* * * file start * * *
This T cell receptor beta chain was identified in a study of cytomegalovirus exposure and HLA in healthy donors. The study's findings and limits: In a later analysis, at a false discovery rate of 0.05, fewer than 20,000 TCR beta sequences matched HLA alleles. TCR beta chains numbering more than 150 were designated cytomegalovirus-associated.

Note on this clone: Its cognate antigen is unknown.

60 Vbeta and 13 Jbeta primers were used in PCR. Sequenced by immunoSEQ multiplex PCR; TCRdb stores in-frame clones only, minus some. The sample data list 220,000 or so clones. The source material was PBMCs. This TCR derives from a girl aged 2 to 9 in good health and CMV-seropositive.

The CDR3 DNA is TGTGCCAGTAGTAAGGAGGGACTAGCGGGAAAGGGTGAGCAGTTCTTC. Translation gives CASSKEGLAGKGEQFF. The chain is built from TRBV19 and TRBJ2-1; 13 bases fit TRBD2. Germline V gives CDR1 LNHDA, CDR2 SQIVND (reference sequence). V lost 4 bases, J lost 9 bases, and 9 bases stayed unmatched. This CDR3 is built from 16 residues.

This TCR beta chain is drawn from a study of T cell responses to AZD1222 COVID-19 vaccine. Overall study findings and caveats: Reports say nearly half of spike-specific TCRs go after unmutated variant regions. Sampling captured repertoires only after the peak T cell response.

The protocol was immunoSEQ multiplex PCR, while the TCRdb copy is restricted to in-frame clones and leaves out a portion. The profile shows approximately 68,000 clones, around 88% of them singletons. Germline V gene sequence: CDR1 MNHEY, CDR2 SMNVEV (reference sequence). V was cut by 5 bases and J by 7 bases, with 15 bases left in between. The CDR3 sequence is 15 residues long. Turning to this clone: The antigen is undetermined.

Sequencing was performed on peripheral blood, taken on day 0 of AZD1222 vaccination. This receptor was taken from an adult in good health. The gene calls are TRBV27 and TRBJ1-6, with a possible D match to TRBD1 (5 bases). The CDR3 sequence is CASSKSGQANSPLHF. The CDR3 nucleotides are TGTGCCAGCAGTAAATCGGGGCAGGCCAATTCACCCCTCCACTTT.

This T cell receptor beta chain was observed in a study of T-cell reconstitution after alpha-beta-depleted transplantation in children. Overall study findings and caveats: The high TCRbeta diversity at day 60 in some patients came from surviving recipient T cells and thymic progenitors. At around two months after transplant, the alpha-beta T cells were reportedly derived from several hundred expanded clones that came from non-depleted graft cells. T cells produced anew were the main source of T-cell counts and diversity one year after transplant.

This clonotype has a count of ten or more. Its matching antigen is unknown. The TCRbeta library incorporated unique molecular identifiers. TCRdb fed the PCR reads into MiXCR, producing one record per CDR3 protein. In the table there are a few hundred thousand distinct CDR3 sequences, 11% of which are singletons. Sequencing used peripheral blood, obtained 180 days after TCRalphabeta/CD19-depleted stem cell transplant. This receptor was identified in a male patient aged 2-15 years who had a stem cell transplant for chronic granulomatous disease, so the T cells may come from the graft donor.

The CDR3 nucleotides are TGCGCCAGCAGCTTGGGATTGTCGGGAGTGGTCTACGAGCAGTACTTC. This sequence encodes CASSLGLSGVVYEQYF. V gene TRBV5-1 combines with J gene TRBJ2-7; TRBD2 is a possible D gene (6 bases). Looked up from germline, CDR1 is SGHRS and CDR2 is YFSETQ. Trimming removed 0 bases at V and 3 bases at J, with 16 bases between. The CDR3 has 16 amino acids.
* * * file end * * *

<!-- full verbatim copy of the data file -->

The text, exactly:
This T cell receptor beta chain was identified in a study of cytomegalovirus exposure and HLA in healthy donors. The study's findings and limits: In a later analysis, at a false discovery rate of 0.05, fewer than 20,000 TCR beta sequences matched HLA alleles. TCR beta chains numbering more than 150 were designated cytomegalovirus-associated.

Note on this clone: Its cognate antigen is unknown.

60 Vbeta and 13 Jbeta primers were used in PCR. Sequenced by immunoSEQ multiplex PCR; TCRdb stores in-frame clones only, minus some. The sample data list 220,000 or so clones. The source material was PBMCs. This TCR derives from a girl aged 2 to 9 in good health and CMV-seropositive.

The CDR3 DNA is TGTGCCAGTAGTAAGGAGGGACTAGCGGGAAAGGGTGAGCAGTTCTTC. Translation gives CASSKEGLAGKGEQFF. The chain is built from TRBV19 and TRBJ2-1; 13 bases fit TRBD2. Germline V gives CDR1 LNHDA, CDR2 SQIVND (reference sequence). V lost 4 bases, J lost 9 bases, and 9 bases stayed unmatched. This CDR3 is built from 16 residues.

This TCR beta chain is drawn from a study of T cell responses to AZD1222 COVID-19 vaccine. Overall study findings and caveats: Reports say nearly half of spike-specific TCRs go after unmutated variant regions. Sampling captured repertoires only after the peak T cell response.

The protocol was immunoSEQ multiplex PCR, while the TCRdb copy is restricted to in-frame clones and leaves out a portion. The profile shows approximately 68,000 clones, around 88% of them singletons. Germline V gene sequence: CDR1 MNHEY, CDR2 SMNVEV (reference sequence). V was cut by 5 bases and J by 7 bases, with 15 bases left in between. The CDR3 sequence is 15 residues long. Turning to this clone: The antigen is undetermined.

Sequencing was performed on peripheral blood, taken on day 0 of AZD1222 vaccination. This receptor was taken from an adult in good health. The gene calls are TRBV27 and TRBJ1-6, with a possible D match to TRBD1 (5 bases). The CDR3 sequence is CASSKSGQANSPLHF. The CDR3 nucleotides are TGTGCCAGCAGTAAATCGGGGCAGGCCAATTCACCCCTCCACTTT.

This T cell receptor beta chain was observed in a study of T-cell reconstitution after alpha-beta-depleted transplantation in children. Overall study findings and caveats: The high TCRbeta diversity at day 60 in some patients came from surviving recipient T cells and thymic progenitors. At around two months after transplant, the alpha-beta T cells were reportedly derived from several hundred expanded clones that came from non-depleted graft cells. T cells produced anew were the main source of T-cell counts and diversity one year after transplant.

This clonotype has a count of ten or more. Its matching antigen is unknown. The TCRbeta library incorporated unique molecular identifiers. TCRdb fed the PCR reads into MiXCR, producing one record per CDR3 protein. In the table there are a few hundred thousand distinct CDR3 sequences, 11% of which are singletons. Sequencing used peripheral blood, obtained 180 days after TCRalphabeta/CD19-depleted stem cell transplant. This receptor was identified in a male patient aged 2-15 years who had a stem cell transplant for chronic granulomatous disease, so the T cells may come from the graft donor.

The CDR3 nucleotides are TGCGCCAGCAGCTTGGGATTGTCGGGAGTGGTCTACGAGCAGTACTTC. This sequence encodes CASSLGLSGVVYEQYF. V gene TRBV5-1 combines with J gene TRBJ2-7; TRBD2 is a possible D gene (6 bases). Looked up from germline, CDR1 is SGHRS and CDR2 is YFSETQ. Trimming removed 0 bases at V and 3 bases at J, with 16 bases between. The CDR3 has 16 amino acids.